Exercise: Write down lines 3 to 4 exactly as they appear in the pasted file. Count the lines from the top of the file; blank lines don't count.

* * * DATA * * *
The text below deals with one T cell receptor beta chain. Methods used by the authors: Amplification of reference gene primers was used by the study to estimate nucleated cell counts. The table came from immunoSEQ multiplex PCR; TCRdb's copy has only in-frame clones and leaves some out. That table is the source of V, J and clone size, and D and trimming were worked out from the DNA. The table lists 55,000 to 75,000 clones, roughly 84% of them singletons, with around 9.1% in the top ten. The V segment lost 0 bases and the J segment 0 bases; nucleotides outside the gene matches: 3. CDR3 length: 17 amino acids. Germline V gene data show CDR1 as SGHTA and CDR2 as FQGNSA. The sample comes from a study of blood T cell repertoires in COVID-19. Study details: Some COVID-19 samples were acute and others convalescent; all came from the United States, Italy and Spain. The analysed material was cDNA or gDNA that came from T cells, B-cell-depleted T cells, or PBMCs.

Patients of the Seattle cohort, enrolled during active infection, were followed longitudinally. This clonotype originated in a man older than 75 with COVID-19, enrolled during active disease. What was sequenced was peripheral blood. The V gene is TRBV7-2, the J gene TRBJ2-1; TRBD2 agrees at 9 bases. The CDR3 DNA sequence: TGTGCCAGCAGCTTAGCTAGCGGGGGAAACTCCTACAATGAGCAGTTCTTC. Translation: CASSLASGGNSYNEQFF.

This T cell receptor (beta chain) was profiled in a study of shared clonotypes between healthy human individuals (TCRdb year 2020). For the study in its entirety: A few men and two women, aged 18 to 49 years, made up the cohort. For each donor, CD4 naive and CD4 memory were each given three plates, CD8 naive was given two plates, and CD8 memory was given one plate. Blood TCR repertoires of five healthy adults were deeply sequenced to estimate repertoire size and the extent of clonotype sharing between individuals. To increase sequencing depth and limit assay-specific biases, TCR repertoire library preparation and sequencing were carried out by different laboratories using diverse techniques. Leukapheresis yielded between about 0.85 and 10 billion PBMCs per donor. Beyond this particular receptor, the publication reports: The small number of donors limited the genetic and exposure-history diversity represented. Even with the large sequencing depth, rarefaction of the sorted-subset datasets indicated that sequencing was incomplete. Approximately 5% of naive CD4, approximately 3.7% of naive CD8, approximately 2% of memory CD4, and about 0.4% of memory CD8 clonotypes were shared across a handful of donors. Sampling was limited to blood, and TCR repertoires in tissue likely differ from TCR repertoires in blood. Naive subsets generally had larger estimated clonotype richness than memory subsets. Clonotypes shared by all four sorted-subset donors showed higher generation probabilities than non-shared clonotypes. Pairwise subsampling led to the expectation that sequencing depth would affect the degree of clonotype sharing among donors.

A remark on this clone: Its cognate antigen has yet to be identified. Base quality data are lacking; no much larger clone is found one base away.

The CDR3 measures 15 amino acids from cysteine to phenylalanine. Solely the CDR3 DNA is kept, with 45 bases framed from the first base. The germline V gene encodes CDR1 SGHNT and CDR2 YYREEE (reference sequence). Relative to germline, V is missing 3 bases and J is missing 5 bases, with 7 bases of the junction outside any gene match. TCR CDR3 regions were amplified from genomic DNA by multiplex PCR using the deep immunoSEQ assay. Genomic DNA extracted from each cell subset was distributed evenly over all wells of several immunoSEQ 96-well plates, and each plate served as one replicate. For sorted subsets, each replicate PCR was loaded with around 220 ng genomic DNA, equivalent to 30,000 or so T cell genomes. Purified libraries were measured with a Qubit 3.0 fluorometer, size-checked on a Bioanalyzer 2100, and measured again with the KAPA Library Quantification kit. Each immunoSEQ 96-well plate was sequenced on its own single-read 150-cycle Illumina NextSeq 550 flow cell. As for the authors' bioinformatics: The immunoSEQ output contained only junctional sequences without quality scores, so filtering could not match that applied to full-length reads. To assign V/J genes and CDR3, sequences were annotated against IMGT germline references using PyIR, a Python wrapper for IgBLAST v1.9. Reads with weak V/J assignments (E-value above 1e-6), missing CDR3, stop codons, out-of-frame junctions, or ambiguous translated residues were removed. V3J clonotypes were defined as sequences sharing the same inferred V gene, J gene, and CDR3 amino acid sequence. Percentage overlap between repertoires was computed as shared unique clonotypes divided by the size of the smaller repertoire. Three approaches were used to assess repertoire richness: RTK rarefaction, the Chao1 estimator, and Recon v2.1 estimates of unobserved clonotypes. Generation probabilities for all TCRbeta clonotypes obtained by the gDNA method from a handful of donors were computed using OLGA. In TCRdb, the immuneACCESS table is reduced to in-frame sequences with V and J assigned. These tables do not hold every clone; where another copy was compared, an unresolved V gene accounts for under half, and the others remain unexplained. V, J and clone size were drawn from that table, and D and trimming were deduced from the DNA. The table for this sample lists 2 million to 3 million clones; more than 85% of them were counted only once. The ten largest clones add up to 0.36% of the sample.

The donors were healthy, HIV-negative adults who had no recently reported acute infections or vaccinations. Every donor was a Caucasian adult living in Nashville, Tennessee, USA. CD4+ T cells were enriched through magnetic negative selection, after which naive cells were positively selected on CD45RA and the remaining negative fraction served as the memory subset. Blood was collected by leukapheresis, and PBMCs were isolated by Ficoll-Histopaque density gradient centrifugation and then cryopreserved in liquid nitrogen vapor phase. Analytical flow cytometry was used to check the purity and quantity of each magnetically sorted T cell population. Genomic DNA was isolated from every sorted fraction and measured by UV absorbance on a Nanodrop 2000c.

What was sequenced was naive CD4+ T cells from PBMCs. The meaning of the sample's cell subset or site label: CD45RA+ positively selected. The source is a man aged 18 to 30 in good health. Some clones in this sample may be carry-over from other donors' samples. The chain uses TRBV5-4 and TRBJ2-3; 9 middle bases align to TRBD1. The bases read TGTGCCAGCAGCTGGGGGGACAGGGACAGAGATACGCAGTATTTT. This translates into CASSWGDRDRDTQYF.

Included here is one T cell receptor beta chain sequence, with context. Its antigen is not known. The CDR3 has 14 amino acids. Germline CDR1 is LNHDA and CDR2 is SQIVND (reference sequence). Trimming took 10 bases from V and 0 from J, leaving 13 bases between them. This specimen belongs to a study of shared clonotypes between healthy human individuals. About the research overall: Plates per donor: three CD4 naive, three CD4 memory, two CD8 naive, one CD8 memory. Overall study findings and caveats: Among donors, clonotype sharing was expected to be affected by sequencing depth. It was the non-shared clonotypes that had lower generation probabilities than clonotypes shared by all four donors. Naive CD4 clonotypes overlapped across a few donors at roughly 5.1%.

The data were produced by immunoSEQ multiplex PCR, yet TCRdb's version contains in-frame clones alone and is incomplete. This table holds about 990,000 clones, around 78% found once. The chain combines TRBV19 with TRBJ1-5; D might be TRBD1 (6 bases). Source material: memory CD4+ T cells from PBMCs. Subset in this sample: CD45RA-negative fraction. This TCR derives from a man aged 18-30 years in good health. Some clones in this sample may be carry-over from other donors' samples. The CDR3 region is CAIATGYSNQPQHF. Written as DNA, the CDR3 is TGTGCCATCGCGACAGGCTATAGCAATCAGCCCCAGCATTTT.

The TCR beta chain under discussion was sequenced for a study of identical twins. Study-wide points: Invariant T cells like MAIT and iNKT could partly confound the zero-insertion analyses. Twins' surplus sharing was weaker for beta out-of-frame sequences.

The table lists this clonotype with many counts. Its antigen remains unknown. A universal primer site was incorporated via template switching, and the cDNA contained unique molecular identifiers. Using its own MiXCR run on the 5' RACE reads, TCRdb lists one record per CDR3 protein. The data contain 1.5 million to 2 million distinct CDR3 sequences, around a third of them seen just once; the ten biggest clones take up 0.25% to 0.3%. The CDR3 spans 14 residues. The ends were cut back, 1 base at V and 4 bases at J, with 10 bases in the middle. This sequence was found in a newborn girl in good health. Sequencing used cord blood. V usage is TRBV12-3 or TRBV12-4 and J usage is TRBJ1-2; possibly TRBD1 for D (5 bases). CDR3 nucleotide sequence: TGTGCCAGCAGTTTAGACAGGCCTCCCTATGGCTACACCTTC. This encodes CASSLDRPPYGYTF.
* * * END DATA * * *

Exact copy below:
This T cell receptor (beta chain) was profiled in a study of shared clonotypes between healthy human individuals (TCRdb year 2020). For the study in its entirety: A few men and two women, aged 18 to 49 years, made up the cohort. For each donor, CD4 naive and CD4 memory were each given three plates, CD8 naive was given two plates, and CD8 memory was given one plate. Blood TCR repertoires of five healthy adults were deeply sequenced to estimate repertoire size and the extent of clonotype sharing between individuals. To increase sequencing depth and limit assay-specific biases, TCR repertoire library preparation and sequencing were carried out by different laboratories using diverse techniques. Leukapheresis yielded between about 0.85 and 10 billion PBMCs per donor. Beyond this particular receptor, the publication reports: The small number of donors limited the genetic and exposure-history diversity represented. Even with the large sequencing depth, rarefaction of the sorted-subset datasets indicated that sequencing was incomplete. Approximately 5% of naive CD4, approximately 3.7% of naive CD8, approximately 2% of memory CD4, and about 0.4% of memory CD8 clonotypes were shared across a handful of donors. Sampling was limited to blood, and TCR repertoires in tissue likely differ from TCR repertoires in blood. Naive subsets generally had larger estimated clonotype richness than memory subsets. Clonotypes shared by all four sorted-subset donors showed higher generation probabilities than non-shared clonotypes. Pairwise subsampling led to the expectation that sequencing depth would affect the degree of clonotype sharing among donors.

A remark on this clone: Its cognate antigen has yet to be identified. Base quality data are lacking; no much larger clone is found one base away.